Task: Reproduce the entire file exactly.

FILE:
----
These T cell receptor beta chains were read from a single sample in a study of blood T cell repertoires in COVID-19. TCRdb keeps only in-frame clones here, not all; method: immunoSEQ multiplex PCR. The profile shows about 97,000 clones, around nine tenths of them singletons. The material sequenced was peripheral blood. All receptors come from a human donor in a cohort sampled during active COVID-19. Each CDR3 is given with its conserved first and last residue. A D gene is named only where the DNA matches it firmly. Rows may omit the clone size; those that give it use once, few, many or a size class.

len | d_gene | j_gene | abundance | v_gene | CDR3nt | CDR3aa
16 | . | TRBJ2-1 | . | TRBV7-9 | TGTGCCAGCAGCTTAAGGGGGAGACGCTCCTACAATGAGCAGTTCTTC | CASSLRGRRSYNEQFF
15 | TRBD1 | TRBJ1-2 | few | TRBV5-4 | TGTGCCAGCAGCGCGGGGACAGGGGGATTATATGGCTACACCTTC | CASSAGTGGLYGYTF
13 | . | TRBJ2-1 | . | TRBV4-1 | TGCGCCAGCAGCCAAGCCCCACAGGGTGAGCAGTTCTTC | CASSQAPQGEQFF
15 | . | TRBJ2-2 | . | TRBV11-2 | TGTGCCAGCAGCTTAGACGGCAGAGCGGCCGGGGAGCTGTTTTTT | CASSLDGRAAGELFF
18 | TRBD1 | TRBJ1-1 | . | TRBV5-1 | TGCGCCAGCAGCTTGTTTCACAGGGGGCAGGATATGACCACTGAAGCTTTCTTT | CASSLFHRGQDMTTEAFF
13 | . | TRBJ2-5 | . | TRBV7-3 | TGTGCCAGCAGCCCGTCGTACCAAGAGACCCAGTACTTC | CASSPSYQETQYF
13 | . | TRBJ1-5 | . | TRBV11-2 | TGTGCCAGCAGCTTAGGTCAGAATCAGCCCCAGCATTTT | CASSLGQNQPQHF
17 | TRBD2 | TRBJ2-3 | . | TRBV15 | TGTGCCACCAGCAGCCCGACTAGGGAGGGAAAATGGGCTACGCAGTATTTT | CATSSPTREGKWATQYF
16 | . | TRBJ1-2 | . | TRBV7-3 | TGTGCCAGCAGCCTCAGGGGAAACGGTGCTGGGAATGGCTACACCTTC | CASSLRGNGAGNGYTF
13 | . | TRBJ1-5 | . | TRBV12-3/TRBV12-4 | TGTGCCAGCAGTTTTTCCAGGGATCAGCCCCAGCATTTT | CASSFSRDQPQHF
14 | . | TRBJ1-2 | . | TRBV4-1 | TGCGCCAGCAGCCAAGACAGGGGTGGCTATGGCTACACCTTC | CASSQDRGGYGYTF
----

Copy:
These T cell receptor beta chains were read from a single sample in a study of blood T cell repertoires in COVID-19. TCRdb keeps only in-frame clones here, not all; method: immunoSEQ multiplex PCR. The profile shows about 97,000 clones, around nine tenths of them singletons. The material sequenced was peripheral blood. All receptors come from a human donor in a cohort sampled during active COVID-19. Each CDR3 is given with its conserved first and last residue. A D gene is named only where the DNA matches it firmly. Rows may omit the clone size; those that give it use once, few, many or a size class.

len | d_gene | j_gene | abundance | v_gene | CDR3nt | CDR3aa
16 | . | TRBJ2-1 | . | TRBV7-9 | TGTGCCAGCAGCTTAAGGGGGAGACGCTCCTACAATGAGCAGTTCTTC | CASSLRGRRSYNEQFF
15 | TRBD1 | TRBJ1-2 | few | TRBV5-4 | TGTGCCAGCAGCGCGGGGACAGGGGGATTATATGGCTACACCTTC | CASSAGTGGLYGYTF
13 | . | TRBJ2-1 | . | TRBV4-1 | TGCGCCAGCAGCCAAGCCCCACAGGGTGAGCAGTTCTTC | CASSQAPQGEQFF
15 | . | TRBJ2-2 | . | TRBV11-2 | TGTGCCAGCAGCTTAGACGGCAGAGCGGCCGGGGAGCTGTTTTTT | CASSLDGRAAGELFF
18 | TRBD1 | TRBJ1-1 | . | TRBV5-1 | TGCGCCAGCAGCTTGTTTCACAGGGGGCAGGATATGACCACTGAAGCTTTCTTT | CASSLFHRGQDMTTEAFF
13 | . | TRBJ2-5 | . | TRBV7-3 | TGTGCCAGCAGCCCGTCGTACCAAGAGACCCAGTACTTC | CASSPSYQETQYF
13 | . | TRBJ1-5 | . | TRBV11-2 | TGTGCCAGCAGCTTAGGTCAGAATCAGCCCCAGCATTTT | CASSLGQNQPQHF
17 | TRBD2 | TRBJ2-3 | . | TRBV15 | TGTGCCACCAGCAGCCCGACTAGGGAGGGAAAATGGGCTACGCAGTATTTT | CATSSPTREGKWATQYF
16 | . | TRBJ1-2 | . | TRBV7-3 | TGTGCCAGCAGCCTCAGGGGAAACGGTGCTGGGAATGGCTACACCTTC | CASSLRGNGAGNGYTF
13 | . | TRBJ1-5 | . | TRBV12-3/TRBV12-4 | TGTGCCAGCAGTTTTTCCAGGGATCAGCCCCAGCATTTT | CASSFSRDQPQHF
14 | . | TRBJ1-2 | . | TRBV4-1 | TGCGCCAGCAGCCAAGACAGGGGTGGCTATGGCTACACCTTC | CASSQDRGGYGYTF